The U.S. Exclusive Economic Zone includes 568,000 square nautical miles of U.S. Arctic waters. The majority of charted Arctic waters were surveyed with obsolete technology dating back to the 1800s. Most of the shoreline along Alaska’s northern and western coasts has not been mapped since 1960, if ever, and confidence in the region’s nautical charts is extremely low.

“In Alaska we are seeing the effects of climate change more rapidly than anywhere else in the U.S.,” said Sen. Mark Begich of Alaska. “As Arctic sea ice recedes, economic activity in the region is going to expand dramatically. Alaskans rely on NOAA to help us make sure that things like oil and gas development and marine transportation are done safely and responsibly. The 21st century mapping technology the Ketchikan-based Fairweather brings to this important charting mission is a great example of what the federal government needs to do as activity in the Arctic grows.”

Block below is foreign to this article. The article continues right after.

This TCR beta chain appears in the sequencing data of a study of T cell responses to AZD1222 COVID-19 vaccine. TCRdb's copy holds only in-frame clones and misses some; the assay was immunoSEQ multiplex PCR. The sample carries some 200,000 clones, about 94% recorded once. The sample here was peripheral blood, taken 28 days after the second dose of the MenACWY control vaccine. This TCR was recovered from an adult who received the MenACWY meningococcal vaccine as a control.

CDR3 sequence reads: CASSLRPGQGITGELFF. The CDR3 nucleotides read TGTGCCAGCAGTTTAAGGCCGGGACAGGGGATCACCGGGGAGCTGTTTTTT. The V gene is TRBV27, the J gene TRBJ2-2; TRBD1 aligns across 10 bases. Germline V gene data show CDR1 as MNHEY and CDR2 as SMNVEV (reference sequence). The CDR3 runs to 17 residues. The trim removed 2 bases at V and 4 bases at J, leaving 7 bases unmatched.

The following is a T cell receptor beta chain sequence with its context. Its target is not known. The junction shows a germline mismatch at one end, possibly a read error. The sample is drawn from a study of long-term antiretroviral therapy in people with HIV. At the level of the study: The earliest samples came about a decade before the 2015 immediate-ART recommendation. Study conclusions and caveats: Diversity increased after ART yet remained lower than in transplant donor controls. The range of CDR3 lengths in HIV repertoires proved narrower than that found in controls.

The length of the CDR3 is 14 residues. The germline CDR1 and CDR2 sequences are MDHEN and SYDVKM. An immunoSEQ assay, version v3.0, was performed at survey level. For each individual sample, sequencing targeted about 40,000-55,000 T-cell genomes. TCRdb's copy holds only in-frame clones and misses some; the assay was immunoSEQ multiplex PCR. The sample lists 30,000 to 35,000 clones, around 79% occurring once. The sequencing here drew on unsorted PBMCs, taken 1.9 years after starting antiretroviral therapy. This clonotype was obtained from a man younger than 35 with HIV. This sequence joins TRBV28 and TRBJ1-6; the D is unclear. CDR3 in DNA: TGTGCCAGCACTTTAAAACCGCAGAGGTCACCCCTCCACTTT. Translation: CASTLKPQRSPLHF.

About a third of U.S. Arctic waters are considered navigationally significant. Of that area, NOAA’s Office of Coast Survey has identified 38,000 square nautical miles as survey priorities. NOAA estimates that it will take well more than 25 years to map the prioritized areas of the Arctic seafloor.

“President Thomas Jefferson ordered a survey of the East Coast in 1807, when our country was losing more ships to unsafe navigation than to war,” explains Capt. David Neander, commanding officer of the Fairweather. “Today, we have better maps of the moon than of our own oceans. Our46-person crew is amassing ocean data that directly affects our economy and our ecosystems.”

The vessel is equipped with the latest in hydrographic survey technology – multi-beam survey systems; high-speed, high-resolution side-scan sonar; position and orientation systems; hydrographic survey launches; and an on-board data-processing server.

Fairweather is part of the NOAA fleet of ships and aircraft operated, managed and maintained by NOAA’s Office of Marine and Aviation Operations, which includes commissioned officers of the NOAA Corps and civilian wage mariners.